Amir is shocked at what he finds when he finally returns to Kabul. Everywhere he looks he sees "rubble and beggars." Amir notices that there are no trees. They were cut down for two reasons: the first, to provide fuel in the winter, and the second, to prevent snipers from hiding in them. When a Taliban truck passes by, Amir makes the mistake of making eye contact with the men. Farid admonishes him as soon as the truck passes. A beggar confirms that Farid is giving good advice. Amir ends up giving the beggar some money, and he quotes a line of poetry from Hafez. This man used to be a professor and taught with Amir's mother. He shares a story with Amir, telling Amir that his mother liked almond cake with honey.
The beggar provides directions to the new orphanage, and Farid and Amir find it. Initially Zaman, the man who runs the orphanage, claims to not know Sohrab; however, Amir is insistent, describes Sohrab's previous life, and admits that he is the boy's half uncle. Zaman opens the door and meets with Amir and Farid.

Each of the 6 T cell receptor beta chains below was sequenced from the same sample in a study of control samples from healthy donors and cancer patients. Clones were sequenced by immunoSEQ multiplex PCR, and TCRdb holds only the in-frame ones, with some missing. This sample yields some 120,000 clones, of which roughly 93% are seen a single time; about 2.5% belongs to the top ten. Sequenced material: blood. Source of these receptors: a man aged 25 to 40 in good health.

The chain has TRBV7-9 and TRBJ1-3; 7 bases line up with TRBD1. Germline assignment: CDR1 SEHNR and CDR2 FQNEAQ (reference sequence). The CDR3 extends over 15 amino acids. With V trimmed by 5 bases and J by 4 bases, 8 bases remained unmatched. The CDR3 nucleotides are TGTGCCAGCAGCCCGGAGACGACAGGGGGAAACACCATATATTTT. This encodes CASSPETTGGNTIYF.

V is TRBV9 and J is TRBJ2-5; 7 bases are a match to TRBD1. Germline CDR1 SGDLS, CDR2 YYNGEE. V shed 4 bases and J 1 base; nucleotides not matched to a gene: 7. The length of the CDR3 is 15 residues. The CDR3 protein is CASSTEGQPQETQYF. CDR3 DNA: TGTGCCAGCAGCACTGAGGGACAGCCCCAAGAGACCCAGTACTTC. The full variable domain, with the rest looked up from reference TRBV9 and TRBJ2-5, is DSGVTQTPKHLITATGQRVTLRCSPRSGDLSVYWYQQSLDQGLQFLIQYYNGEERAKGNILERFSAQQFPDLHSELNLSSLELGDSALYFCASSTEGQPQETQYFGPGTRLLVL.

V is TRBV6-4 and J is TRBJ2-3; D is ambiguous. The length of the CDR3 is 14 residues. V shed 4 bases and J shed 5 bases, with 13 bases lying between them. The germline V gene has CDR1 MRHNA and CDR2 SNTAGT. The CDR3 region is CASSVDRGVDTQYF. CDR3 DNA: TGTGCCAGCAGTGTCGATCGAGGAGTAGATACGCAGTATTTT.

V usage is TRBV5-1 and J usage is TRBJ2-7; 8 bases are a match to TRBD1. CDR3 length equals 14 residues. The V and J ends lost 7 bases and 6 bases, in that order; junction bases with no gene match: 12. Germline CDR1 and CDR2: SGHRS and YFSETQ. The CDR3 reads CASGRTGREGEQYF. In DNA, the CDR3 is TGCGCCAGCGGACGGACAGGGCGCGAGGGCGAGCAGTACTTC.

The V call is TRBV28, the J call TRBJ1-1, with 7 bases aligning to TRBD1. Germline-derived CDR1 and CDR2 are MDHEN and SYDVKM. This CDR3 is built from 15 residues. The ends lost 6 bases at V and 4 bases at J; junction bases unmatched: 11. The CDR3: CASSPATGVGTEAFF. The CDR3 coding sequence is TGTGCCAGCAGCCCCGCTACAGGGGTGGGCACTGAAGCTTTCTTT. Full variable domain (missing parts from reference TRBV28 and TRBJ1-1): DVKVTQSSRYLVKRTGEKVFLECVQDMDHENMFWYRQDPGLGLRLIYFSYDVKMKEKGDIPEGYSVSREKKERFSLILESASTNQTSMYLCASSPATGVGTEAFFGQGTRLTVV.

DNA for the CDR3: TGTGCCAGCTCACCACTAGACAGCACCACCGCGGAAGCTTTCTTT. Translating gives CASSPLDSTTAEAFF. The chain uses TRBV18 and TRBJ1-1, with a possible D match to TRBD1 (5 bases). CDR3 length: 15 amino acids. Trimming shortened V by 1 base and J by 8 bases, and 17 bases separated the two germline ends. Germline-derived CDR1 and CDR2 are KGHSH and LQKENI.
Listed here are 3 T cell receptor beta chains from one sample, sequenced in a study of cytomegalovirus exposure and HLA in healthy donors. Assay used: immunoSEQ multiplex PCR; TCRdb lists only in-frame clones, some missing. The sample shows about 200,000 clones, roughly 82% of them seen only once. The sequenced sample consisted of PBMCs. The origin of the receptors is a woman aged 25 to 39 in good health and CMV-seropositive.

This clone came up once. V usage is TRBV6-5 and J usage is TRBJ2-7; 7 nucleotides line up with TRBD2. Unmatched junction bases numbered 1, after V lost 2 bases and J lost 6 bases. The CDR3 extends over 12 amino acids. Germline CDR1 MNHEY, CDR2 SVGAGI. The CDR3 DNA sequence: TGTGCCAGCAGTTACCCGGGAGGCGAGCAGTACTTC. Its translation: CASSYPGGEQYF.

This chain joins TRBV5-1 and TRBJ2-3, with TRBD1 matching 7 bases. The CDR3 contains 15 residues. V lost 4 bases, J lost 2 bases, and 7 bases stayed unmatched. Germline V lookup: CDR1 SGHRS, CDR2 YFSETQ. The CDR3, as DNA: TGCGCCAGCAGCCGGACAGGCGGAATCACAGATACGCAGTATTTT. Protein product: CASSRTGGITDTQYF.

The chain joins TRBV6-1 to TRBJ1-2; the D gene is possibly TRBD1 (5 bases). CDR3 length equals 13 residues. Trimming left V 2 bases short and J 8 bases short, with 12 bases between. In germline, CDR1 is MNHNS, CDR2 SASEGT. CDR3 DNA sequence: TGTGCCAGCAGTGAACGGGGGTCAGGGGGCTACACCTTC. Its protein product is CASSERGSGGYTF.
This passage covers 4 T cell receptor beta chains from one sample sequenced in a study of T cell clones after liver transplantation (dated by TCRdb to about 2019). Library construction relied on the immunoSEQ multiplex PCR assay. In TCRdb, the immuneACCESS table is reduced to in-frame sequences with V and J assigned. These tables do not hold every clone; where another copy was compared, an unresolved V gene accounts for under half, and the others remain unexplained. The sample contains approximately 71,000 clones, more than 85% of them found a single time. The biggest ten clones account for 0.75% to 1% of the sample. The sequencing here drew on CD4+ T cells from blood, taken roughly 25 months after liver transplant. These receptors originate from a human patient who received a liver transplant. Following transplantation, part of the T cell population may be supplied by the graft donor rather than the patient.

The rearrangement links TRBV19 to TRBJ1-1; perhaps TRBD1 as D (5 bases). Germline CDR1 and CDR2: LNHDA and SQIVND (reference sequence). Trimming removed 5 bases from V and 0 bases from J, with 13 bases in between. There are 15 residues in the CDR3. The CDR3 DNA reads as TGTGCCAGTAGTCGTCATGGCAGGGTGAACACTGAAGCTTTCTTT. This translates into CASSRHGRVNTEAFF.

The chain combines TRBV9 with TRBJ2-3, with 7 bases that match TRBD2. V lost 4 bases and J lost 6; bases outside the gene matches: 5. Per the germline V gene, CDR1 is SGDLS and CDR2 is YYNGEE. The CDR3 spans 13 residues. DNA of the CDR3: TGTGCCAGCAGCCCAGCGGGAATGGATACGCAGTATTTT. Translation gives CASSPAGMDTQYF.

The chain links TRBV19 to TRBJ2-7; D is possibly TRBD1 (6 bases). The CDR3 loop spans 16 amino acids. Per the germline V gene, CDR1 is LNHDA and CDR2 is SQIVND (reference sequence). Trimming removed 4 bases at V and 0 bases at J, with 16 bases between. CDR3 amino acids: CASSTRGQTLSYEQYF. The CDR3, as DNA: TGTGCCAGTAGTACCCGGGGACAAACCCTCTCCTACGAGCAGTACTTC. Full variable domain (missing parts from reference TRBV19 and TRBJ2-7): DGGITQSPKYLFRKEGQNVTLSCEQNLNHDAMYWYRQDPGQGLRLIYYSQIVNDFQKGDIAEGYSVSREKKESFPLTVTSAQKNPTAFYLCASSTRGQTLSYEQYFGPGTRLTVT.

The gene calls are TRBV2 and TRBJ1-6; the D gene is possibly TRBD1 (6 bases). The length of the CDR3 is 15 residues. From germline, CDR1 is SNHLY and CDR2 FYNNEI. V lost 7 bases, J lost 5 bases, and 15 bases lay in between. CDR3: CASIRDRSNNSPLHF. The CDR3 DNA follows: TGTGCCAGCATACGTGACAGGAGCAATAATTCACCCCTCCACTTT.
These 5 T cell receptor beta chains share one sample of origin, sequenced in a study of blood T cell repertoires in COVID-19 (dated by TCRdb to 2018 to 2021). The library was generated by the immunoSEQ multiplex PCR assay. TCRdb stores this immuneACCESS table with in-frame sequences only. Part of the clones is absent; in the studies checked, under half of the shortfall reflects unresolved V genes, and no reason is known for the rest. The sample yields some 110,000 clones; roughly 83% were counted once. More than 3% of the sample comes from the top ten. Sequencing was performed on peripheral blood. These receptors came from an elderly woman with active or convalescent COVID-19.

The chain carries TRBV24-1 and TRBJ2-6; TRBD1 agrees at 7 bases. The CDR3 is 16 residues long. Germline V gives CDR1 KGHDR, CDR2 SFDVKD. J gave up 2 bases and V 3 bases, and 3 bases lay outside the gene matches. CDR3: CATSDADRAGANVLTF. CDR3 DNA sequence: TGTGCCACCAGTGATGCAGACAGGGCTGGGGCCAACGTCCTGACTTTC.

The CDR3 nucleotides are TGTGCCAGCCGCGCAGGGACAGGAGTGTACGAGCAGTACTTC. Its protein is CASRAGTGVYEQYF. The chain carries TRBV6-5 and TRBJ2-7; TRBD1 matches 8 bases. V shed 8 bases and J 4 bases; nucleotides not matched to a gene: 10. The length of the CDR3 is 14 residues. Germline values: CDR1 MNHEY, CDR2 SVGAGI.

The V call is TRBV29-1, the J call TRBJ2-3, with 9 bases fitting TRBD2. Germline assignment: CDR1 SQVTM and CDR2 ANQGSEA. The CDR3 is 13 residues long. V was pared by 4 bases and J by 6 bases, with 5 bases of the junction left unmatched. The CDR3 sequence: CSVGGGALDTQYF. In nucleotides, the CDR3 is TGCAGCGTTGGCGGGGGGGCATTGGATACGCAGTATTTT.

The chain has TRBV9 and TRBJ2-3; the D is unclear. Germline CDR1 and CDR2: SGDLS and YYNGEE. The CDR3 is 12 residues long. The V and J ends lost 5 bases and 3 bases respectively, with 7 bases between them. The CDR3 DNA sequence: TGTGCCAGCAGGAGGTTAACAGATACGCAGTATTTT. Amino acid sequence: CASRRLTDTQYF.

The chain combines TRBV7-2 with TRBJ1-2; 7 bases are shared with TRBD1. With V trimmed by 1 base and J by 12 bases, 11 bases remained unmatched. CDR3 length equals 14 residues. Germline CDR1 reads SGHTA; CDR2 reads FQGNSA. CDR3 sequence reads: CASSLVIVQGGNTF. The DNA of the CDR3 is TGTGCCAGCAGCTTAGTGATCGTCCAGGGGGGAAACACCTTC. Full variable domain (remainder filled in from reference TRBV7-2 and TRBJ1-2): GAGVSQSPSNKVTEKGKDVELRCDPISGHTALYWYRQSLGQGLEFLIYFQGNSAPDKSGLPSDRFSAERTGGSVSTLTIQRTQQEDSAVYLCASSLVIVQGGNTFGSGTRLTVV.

Zaman admits that a Taliban official arrives every month or two with money and takes a child, usually a girl but sometimes a boy. Farid is outraged at this confession and attacks Zaman. Farid begins to strangle Zaman, and the only way Amir can get him to stop is to tell him that the children are watching. Zaman tells them where to find this Taliban official — the one wearing black sunglasses — and asks Amir and Farid to leave.
One of the most highly criticized passages in the novel is Amir's chance encounter with a beggar who once taught with Amir's mother at the university. The author attempts to address this by having Amir state that neither he nor Farid even comment upon what "most non-Afghans would have seen as an improbable coincidence." But his explanation is unsatisfactory. At least Amir realistically admits that he never saw the beggar again. The beggar clearly exists to demonstrate how many have fallen and suffered under the Taliban, but this character could have achieved this purpose without the unlikely coincidence of having known Amir's mother. Other critics contend, however, that the information is necessary because it completes the symmetry with Hassan, whose mother physically returns.
Unlike the episode with the chance beggar, the scene at the orphanage is considered quite realistic and altogether necessary. Again, the difficulties of life under the Taliban regime are exposed. Zaman symbolizes those who must make impossible choices, sacrificing one for the sake of the many.